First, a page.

I’m pretty sure everyone knows exactly what I’m thinking at all times. It’s me off court, too – not in regards to the aggression side, but in regards to wearing my heart on my sleeve. What you see is what you get – that’s just my personality. I love embracing all the emotions. You get to feel the highest of highs and you also feel the lowest of lows. That’s how I make my way through life, allowing myself to feel whatever it is I feel. And I think it’s important to show when you’re upset, because you can’t be on top all of the time.

I often get asked where that passion comes from and I don’t really know. I’ve always been a super-competitive person. I think we stopped playing board games in my family years ago because of that. Well, I don’t strut up to the table but… Whether it’s Monopoly or Scrabble, I definitely love winning, though I’m a lot more lighthearted now than I used to be. On court, I want to win more than anything in the world. When you win it’s a representation of all the hard work and effort you’ve put in. It’s not just about that moment, it’s about everything that’s gone into that moment. And when you gel with people and do that as a group it’s a really incredible feeling that is almost a bit addictive.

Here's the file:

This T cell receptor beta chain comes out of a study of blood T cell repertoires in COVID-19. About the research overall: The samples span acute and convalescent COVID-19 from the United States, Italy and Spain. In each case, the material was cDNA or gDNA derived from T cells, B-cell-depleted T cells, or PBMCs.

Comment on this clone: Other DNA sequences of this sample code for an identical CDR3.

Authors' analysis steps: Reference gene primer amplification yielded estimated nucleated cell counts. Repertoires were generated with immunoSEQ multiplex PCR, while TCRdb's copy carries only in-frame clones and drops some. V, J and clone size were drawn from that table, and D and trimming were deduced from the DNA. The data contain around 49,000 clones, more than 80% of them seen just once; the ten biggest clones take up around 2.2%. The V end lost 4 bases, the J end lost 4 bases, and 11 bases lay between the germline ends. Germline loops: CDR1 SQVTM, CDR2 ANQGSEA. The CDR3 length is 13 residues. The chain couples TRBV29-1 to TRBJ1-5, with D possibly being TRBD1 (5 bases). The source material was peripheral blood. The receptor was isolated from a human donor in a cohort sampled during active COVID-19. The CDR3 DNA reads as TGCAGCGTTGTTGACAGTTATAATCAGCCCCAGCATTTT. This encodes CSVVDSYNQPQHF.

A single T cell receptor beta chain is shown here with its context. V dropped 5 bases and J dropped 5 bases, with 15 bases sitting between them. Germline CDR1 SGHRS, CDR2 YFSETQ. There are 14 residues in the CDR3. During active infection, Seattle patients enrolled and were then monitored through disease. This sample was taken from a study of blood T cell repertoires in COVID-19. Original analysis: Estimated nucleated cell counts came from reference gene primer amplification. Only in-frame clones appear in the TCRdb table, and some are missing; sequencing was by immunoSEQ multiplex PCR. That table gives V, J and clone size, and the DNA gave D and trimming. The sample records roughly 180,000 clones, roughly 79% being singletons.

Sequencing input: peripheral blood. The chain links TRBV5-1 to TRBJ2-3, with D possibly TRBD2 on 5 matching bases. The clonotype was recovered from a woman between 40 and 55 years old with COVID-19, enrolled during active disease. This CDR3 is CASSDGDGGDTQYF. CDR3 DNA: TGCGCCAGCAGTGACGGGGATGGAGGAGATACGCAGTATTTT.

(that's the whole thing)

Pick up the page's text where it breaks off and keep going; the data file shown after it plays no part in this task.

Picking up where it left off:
You can ask anyone, I’m actually a massive softie and a massive sook. It’s the biggest show going on when I walk out on that court. Isn’t that the fun part? I like to think of it as confidence over arrogance. What you need to take out of sport and apply to real life is that you have to back yourself. If you don’t back yourself, then who else will?


1 . This week’s highlights…

Horseracing: Caulfield Guineas Day

Saturday, first race 12.20pm (AEDT), Caulfield Racecourse, Melbourne

V8 Supercars: Bathurst 1000

Sunday, 11.10am (AEDT), Mount Panorama, Bathurst

Soccer: A-League – Western Sydney Wanderers v Sydney FC

Saturday, 7.50pm (AEDT), ANZ Stadium, Sydney

Netball: Constellation Cup – Australian Diamonds v New Zealand Silver Ferns

Sunday, 3.30pm (AEDT), Qudos Bank Arena, Sydney

Wednesday, 8pm (AEDT), The Silverdome, Launceston

Soccer: 2018 World Cup, Asian qualifiers – Socceroos v Japan

Tuesday, 8pm (AEDT), Etihad Stadium, Melbourne

This article was first published in the print edition of The Saturday Paper on October 8, 2016 as "Passion play".

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Cindy MacDonald is The Saturday Paper’s deputy editor.